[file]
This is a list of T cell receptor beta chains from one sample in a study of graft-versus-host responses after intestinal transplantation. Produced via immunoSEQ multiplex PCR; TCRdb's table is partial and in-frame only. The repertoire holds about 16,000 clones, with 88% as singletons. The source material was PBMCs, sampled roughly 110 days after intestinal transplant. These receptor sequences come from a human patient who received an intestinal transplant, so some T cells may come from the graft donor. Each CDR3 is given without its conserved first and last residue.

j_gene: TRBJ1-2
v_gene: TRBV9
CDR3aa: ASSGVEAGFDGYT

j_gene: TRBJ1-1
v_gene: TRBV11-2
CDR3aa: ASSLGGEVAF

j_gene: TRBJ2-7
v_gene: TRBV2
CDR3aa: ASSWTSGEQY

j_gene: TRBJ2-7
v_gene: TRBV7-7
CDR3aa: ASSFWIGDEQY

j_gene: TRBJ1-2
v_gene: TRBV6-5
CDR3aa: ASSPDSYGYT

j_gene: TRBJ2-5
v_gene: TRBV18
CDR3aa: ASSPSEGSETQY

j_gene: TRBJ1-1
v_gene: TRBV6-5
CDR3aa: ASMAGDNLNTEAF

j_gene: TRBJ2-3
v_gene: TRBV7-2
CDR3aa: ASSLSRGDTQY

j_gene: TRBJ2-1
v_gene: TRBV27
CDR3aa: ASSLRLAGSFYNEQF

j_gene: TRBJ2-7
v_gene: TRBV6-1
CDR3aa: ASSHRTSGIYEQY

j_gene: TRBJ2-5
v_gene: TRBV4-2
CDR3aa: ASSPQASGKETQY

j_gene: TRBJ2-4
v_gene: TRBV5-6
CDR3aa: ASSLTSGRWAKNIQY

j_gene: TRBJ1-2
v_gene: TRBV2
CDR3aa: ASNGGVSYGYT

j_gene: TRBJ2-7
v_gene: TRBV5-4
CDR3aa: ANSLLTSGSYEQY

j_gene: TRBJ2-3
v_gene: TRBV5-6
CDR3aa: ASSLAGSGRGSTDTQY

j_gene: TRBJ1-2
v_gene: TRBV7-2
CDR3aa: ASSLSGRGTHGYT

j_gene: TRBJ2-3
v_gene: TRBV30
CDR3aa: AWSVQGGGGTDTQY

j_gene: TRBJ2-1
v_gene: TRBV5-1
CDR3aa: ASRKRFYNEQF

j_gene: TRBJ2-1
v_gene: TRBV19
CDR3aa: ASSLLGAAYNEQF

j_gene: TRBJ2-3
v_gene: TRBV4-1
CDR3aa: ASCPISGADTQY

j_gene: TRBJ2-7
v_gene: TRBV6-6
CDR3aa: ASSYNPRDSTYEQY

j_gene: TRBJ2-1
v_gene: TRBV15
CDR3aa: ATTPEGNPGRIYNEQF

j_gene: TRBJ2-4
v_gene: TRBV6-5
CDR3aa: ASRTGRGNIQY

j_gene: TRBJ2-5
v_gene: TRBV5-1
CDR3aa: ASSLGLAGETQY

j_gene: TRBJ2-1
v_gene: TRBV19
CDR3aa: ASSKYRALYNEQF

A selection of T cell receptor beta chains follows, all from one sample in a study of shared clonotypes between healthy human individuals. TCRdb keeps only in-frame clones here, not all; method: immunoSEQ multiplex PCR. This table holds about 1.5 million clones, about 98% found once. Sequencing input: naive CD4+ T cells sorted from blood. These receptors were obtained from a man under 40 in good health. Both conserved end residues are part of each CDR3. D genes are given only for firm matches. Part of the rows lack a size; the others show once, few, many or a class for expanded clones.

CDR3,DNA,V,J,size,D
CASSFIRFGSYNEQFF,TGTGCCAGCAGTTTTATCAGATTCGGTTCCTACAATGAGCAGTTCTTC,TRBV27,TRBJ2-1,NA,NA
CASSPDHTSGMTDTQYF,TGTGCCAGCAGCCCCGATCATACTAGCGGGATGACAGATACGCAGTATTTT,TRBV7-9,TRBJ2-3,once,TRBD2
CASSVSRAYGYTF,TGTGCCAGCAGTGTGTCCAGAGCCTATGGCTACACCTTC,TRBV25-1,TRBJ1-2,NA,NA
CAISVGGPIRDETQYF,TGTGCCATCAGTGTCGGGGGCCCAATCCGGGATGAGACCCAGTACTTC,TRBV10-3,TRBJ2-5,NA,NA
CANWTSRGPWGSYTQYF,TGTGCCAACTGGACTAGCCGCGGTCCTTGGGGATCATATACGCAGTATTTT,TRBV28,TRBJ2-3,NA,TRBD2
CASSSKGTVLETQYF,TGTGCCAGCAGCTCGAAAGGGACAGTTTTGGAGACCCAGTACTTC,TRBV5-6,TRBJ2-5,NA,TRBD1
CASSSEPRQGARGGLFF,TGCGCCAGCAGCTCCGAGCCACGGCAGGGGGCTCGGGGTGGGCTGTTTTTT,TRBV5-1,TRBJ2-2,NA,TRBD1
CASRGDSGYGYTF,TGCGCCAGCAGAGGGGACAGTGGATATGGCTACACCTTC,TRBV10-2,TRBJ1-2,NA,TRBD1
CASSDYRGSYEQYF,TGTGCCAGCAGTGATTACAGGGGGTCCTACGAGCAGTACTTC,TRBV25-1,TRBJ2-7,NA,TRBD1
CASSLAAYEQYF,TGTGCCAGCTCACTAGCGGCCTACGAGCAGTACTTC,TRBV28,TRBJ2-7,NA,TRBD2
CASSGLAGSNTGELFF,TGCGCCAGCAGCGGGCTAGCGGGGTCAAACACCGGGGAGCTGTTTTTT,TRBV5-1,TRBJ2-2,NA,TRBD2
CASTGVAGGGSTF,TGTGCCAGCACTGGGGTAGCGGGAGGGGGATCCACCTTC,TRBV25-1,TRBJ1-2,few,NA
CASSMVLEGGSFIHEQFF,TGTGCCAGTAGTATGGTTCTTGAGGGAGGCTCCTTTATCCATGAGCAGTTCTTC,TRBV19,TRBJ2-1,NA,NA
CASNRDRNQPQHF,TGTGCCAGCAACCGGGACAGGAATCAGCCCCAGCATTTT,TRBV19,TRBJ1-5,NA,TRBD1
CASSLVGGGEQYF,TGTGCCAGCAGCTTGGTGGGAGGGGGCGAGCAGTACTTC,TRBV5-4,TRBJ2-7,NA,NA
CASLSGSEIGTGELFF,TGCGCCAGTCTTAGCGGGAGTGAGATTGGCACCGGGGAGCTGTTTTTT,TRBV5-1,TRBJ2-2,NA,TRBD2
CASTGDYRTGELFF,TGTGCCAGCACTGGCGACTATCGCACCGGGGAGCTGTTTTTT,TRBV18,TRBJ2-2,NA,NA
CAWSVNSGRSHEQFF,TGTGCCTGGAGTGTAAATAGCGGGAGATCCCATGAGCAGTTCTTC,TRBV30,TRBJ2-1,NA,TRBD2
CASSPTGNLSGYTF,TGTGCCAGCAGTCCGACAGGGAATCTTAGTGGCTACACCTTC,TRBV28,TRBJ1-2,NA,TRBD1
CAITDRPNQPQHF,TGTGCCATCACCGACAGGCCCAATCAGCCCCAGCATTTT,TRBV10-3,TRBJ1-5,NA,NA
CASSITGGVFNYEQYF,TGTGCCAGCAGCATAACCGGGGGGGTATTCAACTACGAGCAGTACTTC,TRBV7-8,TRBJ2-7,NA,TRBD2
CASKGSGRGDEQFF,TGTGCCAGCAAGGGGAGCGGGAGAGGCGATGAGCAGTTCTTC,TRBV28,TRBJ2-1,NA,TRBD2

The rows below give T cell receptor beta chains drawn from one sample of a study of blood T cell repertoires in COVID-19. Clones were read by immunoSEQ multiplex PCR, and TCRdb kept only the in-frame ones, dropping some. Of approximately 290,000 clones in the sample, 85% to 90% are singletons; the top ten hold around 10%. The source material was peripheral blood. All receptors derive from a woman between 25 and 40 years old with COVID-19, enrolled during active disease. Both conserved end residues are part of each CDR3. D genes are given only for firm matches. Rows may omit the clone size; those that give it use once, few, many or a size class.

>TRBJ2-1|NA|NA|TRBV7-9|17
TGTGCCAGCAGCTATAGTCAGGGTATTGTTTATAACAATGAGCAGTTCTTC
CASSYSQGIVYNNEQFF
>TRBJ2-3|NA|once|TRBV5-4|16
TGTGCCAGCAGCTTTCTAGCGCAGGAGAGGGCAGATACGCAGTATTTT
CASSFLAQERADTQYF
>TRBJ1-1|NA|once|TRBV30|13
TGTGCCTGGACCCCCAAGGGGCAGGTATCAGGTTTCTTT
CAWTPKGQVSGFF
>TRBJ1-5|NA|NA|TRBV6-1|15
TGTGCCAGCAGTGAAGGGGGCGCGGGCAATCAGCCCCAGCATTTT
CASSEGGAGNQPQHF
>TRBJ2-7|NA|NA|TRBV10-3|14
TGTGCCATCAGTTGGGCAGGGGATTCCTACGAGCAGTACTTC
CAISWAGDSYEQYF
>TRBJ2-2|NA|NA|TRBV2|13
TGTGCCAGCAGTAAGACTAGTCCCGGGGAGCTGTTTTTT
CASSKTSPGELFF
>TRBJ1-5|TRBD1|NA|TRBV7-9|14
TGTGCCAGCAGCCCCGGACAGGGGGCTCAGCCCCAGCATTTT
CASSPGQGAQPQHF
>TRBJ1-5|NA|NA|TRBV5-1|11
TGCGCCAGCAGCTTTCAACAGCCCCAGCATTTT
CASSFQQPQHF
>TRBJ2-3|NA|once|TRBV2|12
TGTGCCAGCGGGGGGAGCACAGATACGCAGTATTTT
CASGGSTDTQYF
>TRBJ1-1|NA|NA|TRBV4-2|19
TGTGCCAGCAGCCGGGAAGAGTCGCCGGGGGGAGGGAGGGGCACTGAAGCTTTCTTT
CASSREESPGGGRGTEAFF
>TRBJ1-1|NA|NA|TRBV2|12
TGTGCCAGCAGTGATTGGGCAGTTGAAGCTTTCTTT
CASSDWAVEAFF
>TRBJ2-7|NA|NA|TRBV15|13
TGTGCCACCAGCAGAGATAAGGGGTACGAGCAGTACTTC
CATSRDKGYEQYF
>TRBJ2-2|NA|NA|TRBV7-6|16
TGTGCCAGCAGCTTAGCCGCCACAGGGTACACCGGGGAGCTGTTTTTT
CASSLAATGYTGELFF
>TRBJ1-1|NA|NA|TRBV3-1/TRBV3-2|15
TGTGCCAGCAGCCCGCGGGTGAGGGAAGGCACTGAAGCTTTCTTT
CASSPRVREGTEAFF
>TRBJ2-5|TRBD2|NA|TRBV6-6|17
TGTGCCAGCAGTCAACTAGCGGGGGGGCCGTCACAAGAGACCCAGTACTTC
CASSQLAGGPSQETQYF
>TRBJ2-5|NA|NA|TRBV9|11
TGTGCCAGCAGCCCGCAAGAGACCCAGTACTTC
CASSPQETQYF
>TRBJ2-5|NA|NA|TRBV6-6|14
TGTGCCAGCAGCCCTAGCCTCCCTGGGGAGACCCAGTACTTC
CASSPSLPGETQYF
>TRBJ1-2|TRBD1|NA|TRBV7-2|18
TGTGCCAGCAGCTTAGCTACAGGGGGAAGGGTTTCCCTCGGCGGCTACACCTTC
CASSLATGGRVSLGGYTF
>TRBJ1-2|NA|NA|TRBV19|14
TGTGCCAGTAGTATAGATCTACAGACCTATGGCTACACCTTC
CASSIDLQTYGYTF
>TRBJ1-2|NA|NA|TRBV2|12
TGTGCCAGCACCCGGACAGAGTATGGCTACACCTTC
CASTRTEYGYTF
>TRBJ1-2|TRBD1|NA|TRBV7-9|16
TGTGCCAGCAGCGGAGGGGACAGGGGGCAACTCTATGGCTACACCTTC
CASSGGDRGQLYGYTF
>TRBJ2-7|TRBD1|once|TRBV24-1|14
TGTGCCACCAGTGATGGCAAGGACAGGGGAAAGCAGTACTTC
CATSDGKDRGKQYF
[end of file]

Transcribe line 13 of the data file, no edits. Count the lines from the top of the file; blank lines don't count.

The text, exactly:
CDR3aa: ASSFWIGDEQY